Reflections – It’s The End of an Era!

My final model of Edith Kramer.

My Final Major Project has now come to an end, so I would like to take the time to evaluate my making and the model.

Strengths and Weaknesses

I have identified some clear strengths and weaknesses throughout this project. For starters, I believe I have supported my making with thorough research from primary and secondary sources. This included a large amount of preparatory research into the subject, function, and professional practice. This helped me begin making through a more informed manner. I continued researching through secondary sources and experimentation throughout the making process which helped me to achieve a thorough understanding of the materials and confidence working with them. Additionally, establishing benchmarks and consulting industry professionals throughout, helped me to frame my making and final quality of the model within good professional practice.

One of the making stages which I believe has strongly benefited from this approach, was the sculpting stage. It was successful due to my planning beforehand and was improved further due to my conversations with Val Adamson. Moreover, the casting stage tested and established my independence when working with wax – from my research, I worked to create my own mix of tinted wax and a way of casting that achieved the best outcome. I believe that has been a real strength to the outcome, as it helped to establish a clear, good quality base for the painting and dressing stage.

On the other hand, I believe the surface quality of the casts could have been improved further. There were still surface bubbles that I could not eliminate despite my testing and conversations with industry. However, I alleviate this by spending more time on clean-up of the cast than I initially planned in my time plan, which made it better quality.

Additionally, I also believe that my mould of Kramer could also have been more effective. The silicon keys should have been more even and wider in order to help the silicon keep shape inside the plaster jacket better. The plaster jacket should also have been more vertical at the bottom which would have helped to catch the wax while I was layering the inside.

Another strength which I believe has helped me to apply more understanding and craftsmanship within this project, was my exploration of alternate specialist techniques such as photogrammetry. This allowed me to see the model from a different, digital perspective, which helped to frame my wax model towards a clearly defined purpose more effectively. By comparing the 3D printed model to the waxwork, I identified that my use of scale and material clearly fits the narrative of my model which fits within a museum setting. The photogrammetry itself and the 3D print, were also a good quality.

Not all elements of the model were scaled correctly though – Kramer’s final hairstyle was not quite ½ scale, as the braid was thicker than what she would have normally wore. This is because the hair I settled on using after a series of experimentation, was full-scale. Even though I thinned the hair down considerably, the final braid was still too thick, and I could not thin it down any further without compromising on length. However, I do not think this affects the narrative of the model, as I still achieved realism in the sculpt through the inclusion of a braid, which is an idiosyncratic feature of Kramer important to portraying her character.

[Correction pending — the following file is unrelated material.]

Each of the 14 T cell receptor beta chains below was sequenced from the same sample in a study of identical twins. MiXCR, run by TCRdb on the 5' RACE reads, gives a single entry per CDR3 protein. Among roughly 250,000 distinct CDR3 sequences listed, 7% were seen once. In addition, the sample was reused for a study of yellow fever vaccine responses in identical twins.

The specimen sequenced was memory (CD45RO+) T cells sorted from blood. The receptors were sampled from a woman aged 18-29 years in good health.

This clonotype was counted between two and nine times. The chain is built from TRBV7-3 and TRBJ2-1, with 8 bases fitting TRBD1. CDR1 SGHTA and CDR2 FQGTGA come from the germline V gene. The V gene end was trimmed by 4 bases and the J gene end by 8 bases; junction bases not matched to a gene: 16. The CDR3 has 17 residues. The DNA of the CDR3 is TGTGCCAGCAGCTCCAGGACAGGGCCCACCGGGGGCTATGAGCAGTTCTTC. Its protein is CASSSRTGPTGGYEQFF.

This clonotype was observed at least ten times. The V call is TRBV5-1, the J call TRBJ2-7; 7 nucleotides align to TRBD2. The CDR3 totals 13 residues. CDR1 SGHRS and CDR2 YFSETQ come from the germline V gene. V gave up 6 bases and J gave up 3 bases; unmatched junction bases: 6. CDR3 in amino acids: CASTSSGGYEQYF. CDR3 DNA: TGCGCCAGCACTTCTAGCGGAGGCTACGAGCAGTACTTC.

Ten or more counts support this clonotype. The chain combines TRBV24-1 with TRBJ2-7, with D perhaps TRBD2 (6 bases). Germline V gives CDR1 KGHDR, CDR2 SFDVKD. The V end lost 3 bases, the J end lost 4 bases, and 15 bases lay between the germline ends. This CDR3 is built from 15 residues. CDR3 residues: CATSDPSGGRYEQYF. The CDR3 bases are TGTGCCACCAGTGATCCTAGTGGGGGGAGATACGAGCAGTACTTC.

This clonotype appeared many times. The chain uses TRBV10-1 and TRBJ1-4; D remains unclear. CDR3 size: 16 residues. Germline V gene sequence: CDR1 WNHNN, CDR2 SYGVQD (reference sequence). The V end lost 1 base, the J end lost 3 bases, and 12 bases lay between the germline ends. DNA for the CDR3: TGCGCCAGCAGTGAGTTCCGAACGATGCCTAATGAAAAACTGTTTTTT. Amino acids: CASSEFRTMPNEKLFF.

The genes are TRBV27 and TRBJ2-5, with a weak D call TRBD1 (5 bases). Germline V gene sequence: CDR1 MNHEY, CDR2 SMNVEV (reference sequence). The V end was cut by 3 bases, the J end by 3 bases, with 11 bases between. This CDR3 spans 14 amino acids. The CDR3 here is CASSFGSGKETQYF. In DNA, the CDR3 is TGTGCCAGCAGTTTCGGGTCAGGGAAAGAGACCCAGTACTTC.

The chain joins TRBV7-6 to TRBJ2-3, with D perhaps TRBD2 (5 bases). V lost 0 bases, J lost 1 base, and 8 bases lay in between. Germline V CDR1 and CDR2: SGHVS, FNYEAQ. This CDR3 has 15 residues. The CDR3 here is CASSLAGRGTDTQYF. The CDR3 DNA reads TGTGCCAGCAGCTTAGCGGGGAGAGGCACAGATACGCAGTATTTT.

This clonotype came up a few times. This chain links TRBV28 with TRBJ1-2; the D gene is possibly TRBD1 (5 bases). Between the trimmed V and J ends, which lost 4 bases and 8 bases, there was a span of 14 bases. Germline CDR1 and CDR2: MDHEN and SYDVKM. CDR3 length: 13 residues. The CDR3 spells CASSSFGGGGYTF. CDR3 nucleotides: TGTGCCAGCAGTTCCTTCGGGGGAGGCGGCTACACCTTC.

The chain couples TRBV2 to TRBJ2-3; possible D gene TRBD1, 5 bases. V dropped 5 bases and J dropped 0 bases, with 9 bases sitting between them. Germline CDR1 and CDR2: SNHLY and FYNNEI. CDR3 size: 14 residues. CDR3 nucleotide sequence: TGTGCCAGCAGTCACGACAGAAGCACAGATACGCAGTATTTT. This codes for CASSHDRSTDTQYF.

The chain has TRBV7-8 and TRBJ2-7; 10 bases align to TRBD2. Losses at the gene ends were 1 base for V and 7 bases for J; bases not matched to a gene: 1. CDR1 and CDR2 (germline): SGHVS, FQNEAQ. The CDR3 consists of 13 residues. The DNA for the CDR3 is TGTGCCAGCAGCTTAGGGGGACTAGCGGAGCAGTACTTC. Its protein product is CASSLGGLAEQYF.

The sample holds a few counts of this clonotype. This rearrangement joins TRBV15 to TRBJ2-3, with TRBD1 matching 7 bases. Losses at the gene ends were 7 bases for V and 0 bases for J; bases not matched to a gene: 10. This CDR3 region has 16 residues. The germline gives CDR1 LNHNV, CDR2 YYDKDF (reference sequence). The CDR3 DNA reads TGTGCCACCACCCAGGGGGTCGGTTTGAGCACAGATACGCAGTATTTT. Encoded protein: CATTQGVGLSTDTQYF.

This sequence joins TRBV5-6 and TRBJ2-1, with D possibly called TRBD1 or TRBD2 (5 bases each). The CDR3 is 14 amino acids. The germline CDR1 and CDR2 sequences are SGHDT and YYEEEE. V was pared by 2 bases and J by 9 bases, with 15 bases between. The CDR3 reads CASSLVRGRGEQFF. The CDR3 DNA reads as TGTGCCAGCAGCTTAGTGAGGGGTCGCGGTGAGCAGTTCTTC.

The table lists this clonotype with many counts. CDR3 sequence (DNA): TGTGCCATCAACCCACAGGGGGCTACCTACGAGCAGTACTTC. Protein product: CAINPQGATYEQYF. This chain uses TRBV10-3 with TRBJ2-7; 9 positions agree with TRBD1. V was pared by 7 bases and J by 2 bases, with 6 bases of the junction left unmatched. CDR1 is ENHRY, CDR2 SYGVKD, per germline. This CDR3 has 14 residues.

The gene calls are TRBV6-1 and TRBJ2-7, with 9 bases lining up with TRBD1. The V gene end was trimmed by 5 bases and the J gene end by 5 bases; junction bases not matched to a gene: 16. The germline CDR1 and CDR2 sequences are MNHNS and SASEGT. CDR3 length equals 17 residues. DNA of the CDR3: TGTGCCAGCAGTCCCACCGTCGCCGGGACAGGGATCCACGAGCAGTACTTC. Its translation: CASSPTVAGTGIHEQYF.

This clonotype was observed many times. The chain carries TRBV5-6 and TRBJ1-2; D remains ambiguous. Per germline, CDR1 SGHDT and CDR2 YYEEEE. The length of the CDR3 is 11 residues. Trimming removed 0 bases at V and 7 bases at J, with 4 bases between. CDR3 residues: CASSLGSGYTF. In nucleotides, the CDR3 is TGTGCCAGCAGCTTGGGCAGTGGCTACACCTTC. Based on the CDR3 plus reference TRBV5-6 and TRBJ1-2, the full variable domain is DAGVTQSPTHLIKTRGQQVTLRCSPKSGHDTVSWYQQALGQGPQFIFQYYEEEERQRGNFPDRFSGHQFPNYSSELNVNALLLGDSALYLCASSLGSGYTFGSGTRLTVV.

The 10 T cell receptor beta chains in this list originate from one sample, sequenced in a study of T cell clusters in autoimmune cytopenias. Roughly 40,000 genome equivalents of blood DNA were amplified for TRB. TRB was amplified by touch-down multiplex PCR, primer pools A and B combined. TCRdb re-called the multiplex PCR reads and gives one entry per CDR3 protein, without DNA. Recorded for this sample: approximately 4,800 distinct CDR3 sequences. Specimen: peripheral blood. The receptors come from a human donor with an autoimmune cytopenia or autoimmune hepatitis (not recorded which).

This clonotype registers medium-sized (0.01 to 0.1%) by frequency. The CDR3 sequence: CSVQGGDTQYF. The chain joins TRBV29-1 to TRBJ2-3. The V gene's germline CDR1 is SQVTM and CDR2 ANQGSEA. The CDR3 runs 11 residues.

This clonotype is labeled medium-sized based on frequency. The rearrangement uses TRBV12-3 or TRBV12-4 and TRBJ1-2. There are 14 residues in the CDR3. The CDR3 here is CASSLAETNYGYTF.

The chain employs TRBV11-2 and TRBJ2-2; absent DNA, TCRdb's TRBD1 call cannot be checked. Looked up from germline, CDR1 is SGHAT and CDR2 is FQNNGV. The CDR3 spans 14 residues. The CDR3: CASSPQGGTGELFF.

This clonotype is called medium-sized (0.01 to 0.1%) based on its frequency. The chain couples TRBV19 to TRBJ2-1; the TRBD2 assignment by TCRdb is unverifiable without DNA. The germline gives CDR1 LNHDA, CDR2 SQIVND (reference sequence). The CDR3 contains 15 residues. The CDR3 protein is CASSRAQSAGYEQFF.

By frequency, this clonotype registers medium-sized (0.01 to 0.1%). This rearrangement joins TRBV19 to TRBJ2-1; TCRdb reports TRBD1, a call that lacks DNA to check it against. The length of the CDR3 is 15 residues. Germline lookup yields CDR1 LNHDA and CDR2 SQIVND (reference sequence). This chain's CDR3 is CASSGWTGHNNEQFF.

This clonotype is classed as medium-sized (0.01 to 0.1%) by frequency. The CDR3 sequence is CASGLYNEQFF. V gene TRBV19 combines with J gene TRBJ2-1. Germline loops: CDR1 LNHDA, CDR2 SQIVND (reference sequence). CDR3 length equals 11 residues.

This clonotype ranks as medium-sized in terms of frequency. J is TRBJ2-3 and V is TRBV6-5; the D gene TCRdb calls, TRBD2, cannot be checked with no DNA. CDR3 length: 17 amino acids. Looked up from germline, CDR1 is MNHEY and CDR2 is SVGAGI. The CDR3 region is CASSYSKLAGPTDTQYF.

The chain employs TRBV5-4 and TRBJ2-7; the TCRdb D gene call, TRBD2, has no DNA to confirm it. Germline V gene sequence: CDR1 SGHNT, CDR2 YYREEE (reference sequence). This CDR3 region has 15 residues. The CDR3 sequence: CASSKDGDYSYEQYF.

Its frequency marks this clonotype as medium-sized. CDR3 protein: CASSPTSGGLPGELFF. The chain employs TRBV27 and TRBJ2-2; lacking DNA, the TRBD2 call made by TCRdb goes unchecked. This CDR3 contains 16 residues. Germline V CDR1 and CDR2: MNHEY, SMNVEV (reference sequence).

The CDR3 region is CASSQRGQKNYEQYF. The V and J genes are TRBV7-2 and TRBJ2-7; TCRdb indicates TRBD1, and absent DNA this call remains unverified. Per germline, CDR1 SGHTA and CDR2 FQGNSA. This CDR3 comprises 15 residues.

I made a time plan at the beginning of the project which was dynamic. This meant that I could easily adjust it in order to accommodate issues and additional creative elements. At the beginning of the project, I also planned to leave a week free before the deadline.

I kept myself moving at an efficient, yet suitable, pace as I increased the time I spent on some stages of the project, by decreasing the time I spent on stages that had less effect on the overall quality of the model. For instance, I spent a week more than planned on sculpting of the project as this would have been at the core of the model (the painting is only ever as good as the base!) and the silicon moulding. To accommodate, I adjusted my hair punching to be much faster by punching several hairs at a time in areas where this would not have been visible, and only doing single hair punching on the hairline.

I think it’s important to note that I was planning my FMP during a COVID lockdown in the UK which came into force in December 2020. Due to this, I specifically outlined and organised this project in order to be achievable in a disordered and unpredictable climate that did not guarantee access to the studio and workshop resources. Due to this, instead of planning a Plan B project, I planned a model that could be completed from home with no effect on the final quality and function of the model. Wax was a natural choice for this instead of silicon, as this material can be worked with from home. Additionally, the scale of the model also helped in reaching this goal, while further strengthening the narrative of significance in my model. Lastly, I also planned to finish the majority of the sculpting during the Easter holidays from home, which meant that I could immediately get advice from tutors and professionals at the beginning of the summer term. This meant that I made more time for myself to effectively mould, cast and paint the model.